Nepali’s American dreamIs it a wishful story, a spiritual quest or a silent story of pain?
Normally, I do not worry about the question of people deciding whether to stay in this land or leave it. A figure published in the press recently shows that a good percentage of bureaucrats who rule or misrule this country have already received their papers and what they call ‘green cards’ in place for moving to America after retirement. Mostly, those who go to study in Anglophone countries appear to stay on. A number of very bright young lecturers who worked with us at the Central Department of English did not return except when their parents or families badly needed them. They were all talented and good men and women.
That is our position. Ammaraj Joshi, the present Head of the Central Department of English, who has published well-written stories and poems in English from Nepal and India, told me that the question of who goes and who returns—or does not return— matters not so much now. Perhaps the implication is that the situation has changed in such a way that the academics’ expatriate dreams do not matter anymore. In other words, we produce academics here and send them for training; that is the main thing. Loyalty is an amorphous thing.
People who go abroad are not all literate. In today’s world, people who travel or leave the land are not necessarily text readers or producers. A favourite writer in our theatre world, Dwight Conquerwood, says the following about those who travel—with texts but of a different order—in his essay “performances studies…” (The Drama Review 46, 2002): “For many people throughout the world, however, particularly subaltern groups, texts are often inaccessible, or threatening, charged with the regulatory powers of the state. More often than not, subordinate people experience texts and the bureaucracy of literacy as instruments of control and displacement, e.g., green cards, passports, arrest warrants, deportation orders”. Conquergood’s prophetic power can be discerned in these words; it needs no elaboration. Thousands of Nepalis have been travelling with the above kinds of texts, not the literate texts.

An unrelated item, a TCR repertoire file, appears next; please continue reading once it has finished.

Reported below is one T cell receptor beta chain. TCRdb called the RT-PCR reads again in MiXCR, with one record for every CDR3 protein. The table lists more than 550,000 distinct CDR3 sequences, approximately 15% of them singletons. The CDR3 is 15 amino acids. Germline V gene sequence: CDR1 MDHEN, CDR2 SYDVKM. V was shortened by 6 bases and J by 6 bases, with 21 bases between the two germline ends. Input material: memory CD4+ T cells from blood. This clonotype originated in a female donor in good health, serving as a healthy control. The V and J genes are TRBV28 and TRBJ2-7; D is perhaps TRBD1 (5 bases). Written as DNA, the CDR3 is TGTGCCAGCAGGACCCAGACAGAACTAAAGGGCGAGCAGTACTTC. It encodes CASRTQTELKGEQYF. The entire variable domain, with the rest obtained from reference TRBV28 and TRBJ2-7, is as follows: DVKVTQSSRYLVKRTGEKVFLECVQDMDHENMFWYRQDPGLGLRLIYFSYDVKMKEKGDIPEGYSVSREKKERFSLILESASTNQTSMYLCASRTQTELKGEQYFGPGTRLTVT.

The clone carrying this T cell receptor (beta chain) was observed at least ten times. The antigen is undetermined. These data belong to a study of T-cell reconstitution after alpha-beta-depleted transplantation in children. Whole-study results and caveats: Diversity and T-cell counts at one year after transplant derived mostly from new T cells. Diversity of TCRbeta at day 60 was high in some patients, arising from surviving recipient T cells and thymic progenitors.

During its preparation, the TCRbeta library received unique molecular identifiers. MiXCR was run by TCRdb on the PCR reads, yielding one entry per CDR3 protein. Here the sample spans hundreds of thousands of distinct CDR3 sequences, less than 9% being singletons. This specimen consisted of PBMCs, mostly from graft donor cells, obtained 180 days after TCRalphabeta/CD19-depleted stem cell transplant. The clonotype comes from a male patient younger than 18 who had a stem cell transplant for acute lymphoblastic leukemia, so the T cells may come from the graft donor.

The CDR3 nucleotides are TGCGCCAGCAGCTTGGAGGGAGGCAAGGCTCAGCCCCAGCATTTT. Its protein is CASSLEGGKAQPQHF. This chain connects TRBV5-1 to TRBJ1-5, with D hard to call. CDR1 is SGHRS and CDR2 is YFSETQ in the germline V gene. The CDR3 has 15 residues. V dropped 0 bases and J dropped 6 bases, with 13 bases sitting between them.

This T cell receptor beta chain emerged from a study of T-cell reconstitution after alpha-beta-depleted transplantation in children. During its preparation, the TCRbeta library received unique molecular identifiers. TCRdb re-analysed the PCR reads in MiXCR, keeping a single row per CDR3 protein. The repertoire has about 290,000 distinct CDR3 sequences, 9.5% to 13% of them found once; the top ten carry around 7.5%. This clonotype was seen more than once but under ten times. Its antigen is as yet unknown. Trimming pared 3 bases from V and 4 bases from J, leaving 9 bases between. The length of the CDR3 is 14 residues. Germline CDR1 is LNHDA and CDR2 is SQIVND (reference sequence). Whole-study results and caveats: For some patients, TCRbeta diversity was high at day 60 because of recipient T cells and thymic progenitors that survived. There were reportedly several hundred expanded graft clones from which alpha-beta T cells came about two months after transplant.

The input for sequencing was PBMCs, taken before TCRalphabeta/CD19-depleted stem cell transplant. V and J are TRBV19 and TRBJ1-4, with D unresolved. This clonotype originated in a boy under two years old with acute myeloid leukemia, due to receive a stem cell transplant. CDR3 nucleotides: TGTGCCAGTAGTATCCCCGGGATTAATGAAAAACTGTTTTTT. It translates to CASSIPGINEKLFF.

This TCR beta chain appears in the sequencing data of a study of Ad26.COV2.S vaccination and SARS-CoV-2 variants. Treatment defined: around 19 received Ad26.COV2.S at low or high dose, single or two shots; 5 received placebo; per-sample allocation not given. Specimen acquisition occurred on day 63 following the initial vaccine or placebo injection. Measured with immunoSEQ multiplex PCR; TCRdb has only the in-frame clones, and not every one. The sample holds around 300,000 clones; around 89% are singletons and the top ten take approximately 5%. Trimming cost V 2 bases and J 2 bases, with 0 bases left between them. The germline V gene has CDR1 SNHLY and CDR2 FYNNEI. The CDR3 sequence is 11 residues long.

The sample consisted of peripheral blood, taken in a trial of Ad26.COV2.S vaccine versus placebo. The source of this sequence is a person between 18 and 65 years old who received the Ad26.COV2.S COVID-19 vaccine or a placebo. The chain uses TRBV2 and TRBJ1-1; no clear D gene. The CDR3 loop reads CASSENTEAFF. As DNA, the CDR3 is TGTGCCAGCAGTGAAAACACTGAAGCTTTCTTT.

Diverse but inadequate picture
But highly educated Nepali expatriates in America seem to be sharing the American dream. How they share that is a curious matter. I want to look into that on the basis of three books that I received from three Nepali expatriates in recent times. These texts present a somewhat diverse, though inadequate, picture of their American dream. These texts approach the diasporic situation through a sense of compromise and a sense of deep-seated contentment.